....I am changing Harley's turnout routine back to 24/7. My in-at-night experiment barely lasted three weeks. Although, my horse looked blissfully happy tucked in his stall with his dinner buffet, there have been repercussions. My horse has started coughing. Unacceptable. I noticed that he coughed a couple times when I was riding last weekend, but I thought that it might be the change in weather. He does seem to get mild seasonal allergies (sneezing, coughing, and occasional slight eye puffiness). When the pollen is high, we sneeze together. We make a nice chorus, but it is nothing serious or lasting. Then my barn owner called and said that Harley was coughing in his stall in the morning. No fever and a healthy appetite, but I still called the vet and he is being treated. I also spoke to the vet about returning to 24/7 turnout and blanketing. Harley has been out all day and all night for two years straight with the exception of blizzards, tropical storms, and hurricanes (Irene!) and has not suffered any illnesses. In at night for two weeks and he is coughing. Hmmm. This does not feel much like a coincidence and after speaking with my vet, the decision is easy. My horse will once again be coming in for meals only and will be walked back out for his evening hay and the night with his good buddy, Cisco. Cisco's mom will be very happy about this! We both keep our horses bare and were commiserating about keeping them stalled at night. Her trimmer (the same woman who taught me how to trim) could tell that Cicso was no longer turned out all night, just by looking at his feet. I had not noticed any detrimental changes in Harley's feet, but my eye is not as trained as hers, so that could also have been possible.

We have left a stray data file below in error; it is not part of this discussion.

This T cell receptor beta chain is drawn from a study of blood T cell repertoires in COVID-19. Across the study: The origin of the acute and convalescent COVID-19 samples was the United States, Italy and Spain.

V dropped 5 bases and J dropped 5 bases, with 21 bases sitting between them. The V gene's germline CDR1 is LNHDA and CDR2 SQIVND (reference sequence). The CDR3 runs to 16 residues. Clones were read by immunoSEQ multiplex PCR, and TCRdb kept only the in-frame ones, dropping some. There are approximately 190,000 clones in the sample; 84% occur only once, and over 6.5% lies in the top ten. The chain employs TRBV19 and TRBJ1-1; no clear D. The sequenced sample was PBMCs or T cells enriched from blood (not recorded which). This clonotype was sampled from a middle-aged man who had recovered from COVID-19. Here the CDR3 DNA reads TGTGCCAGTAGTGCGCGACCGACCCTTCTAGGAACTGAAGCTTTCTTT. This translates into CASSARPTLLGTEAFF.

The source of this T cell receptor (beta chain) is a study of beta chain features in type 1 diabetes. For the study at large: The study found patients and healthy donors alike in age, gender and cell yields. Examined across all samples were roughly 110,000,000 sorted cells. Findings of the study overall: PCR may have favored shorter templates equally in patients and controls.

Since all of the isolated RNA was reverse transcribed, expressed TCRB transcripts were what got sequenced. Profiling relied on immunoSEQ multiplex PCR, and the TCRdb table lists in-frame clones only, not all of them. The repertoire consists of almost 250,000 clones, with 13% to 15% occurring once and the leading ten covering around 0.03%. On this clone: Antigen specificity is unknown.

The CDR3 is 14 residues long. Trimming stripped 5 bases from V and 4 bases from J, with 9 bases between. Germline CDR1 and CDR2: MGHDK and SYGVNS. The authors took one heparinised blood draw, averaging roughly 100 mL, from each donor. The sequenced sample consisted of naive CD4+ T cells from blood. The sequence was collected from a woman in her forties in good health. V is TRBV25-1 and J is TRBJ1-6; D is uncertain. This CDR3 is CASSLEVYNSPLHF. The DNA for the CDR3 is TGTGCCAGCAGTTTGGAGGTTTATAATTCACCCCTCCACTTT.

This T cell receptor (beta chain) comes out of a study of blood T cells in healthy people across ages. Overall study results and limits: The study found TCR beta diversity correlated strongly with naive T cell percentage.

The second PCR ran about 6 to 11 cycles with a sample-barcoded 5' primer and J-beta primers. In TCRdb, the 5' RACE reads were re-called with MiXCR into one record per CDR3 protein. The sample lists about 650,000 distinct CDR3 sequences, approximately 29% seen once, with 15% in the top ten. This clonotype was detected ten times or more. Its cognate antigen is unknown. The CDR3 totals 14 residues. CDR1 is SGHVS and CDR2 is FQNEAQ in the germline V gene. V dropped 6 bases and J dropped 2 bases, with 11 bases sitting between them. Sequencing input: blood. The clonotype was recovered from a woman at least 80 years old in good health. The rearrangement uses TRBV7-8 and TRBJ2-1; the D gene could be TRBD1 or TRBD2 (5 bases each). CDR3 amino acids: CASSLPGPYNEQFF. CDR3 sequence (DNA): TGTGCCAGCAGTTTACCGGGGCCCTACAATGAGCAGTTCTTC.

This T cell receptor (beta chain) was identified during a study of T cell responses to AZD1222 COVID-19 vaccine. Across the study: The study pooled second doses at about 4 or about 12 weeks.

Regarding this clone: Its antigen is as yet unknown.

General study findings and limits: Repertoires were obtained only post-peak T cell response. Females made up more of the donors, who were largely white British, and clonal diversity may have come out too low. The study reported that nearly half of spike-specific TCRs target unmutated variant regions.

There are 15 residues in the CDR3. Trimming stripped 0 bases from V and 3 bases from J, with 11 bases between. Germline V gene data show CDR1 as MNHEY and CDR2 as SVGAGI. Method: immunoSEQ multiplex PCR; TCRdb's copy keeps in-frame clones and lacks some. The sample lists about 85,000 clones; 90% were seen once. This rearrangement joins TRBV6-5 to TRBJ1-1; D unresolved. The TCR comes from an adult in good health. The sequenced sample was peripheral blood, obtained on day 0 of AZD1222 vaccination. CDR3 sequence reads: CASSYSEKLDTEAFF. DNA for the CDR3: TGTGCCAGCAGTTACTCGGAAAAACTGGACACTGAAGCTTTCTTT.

|Doesn't he look cozy? I am liking this.|
After reading like one-hundred million reviews, setting up and canceling several shopping carts, and shutting down my computer in despair at least half a dozen times, I finally decided to buy him a Landa Freestyle turnout blanket of medium weight by Weatherbeeta. Please do not tell me that this blanket is going to fall apart. After all that reading and researching, I just cannot take it!
Here is my question: When should I blanket Harley?
My vet has given me her input and since we are past the fifteenth of November, he has probably reached his coat's maximum thickness, which is THICK. I have never observed him shivering or huddled in the paddock during the winter. In fact, he is usually out and about, walking around like he does all year round. He has access to a shelter and I also purchased a fleece cooler which could double as an extra liner if need be. I do not own a heavy weight blanket. The reason I am considering blanketing at all is because his body reveals that he has lost weight and condition when he sheds out in the spring. I do not live at the farm so I am not available to change/remove blankets during the day. New Jersey can get very cold (freezing and below) in late December continuing into February.
I am curious to read your advice. What do you think?